Previously, we reported about “Know the Signs,” a mass media suicide prevention campaign that was part of California's statewide prevention and early intervention activities funded under Proposition 63. Through broad dissemination of the slogan “Pain isn't always obvious” via television, online, and print advertisements, as well as billboards, Californians were encouraged to visit the Know the Signs (KTS) website (www.suicideispreventable.org) and learn about the warning signs for suicide and resources available to help. In a representative survey of 2,568 California adults ages 18 years and older—administered in May–September 2013 as part of RAND's Proposition 63 evaluation activities—35 percent of respondents reported that they had been exposed to the KTS campaign in the past year (Acosta and Ramchand, 2014a). In a separate series of questions, respondents rated their feelings of confidence with regard to serving as gatekeepers to identify, intervene, and refer people at risk for suicide to help (“confidence to intervene”). Among survey respondents, those exposed to KTS had higher overall confidence to intervene than those not exposed to the campaign.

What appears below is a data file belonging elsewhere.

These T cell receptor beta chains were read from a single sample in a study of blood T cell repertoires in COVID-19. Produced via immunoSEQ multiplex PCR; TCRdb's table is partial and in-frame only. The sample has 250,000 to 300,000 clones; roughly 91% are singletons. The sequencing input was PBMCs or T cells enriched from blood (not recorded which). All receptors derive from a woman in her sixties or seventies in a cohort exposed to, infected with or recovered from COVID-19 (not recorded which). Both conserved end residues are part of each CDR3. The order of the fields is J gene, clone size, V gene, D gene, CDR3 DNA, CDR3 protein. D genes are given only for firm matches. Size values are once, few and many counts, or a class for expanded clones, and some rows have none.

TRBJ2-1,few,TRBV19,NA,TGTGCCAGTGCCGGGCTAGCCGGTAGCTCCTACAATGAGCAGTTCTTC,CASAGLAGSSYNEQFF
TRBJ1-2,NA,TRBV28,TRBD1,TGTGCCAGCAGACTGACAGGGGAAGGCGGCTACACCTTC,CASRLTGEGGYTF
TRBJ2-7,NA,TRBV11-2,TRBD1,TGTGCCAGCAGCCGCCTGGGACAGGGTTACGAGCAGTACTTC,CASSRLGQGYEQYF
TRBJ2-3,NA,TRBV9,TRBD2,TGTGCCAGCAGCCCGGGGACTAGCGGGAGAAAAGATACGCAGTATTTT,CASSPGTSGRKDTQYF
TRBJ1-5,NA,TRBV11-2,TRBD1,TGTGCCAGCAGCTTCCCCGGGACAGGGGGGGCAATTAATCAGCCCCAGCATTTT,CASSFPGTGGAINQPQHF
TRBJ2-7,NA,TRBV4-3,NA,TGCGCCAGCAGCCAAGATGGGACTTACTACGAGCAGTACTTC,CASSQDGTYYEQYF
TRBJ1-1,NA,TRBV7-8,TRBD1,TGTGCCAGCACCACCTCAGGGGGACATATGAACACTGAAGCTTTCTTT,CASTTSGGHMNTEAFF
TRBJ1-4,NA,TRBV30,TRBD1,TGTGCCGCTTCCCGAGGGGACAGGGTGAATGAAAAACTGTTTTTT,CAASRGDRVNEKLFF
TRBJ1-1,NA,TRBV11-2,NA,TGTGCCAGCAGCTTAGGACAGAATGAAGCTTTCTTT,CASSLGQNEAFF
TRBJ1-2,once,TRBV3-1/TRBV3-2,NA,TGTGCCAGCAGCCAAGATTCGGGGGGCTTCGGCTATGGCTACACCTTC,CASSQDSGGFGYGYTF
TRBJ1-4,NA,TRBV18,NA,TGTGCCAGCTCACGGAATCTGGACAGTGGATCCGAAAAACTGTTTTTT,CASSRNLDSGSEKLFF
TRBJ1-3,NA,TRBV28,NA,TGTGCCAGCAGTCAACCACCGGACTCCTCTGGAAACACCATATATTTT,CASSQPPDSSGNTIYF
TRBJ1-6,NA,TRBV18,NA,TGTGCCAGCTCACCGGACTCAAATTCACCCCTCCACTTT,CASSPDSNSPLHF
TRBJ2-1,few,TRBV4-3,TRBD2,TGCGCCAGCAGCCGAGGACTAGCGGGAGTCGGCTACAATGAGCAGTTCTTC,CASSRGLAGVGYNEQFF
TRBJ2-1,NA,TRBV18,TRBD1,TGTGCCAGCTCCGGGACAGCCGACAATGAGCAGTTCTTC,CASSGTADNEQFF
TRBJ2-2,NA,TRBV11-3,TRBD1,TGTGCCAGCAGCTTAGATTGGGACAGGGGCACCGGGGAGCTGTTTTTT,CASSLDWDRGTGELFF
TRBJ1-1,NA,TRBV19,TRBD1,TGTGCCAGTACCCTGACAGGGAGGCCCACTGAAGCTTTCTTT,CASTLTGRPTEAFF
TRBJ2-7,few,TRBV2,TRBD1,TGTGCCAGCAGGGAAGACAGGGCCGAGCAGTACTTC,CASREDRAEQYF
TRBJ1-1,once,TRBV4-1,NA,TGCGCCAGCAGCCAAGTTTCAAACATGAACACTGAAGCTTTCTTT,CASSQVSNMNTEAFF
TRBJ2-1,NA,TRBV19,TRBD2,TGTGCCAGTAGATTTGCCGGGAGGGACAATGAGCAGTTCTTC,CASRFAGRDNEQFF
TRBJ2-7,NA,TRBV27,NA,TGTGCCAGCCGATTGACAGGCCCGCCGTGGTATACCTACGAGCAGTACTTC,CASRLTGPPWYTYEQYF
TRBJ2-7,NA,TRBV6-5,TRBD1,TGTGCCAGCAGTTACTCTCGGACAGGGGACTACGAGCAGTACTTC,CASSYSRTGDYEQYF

At one-year follow-up, in May–September 2014, we were able to contact and re-interview 1,285 respondents from the original survey population (50 percent of baseline participants).* Weights were used to align the characteristics of the sample with those of Californians and to account for study dropout by the second wave, so the results presented here are representative of the general population of California adults.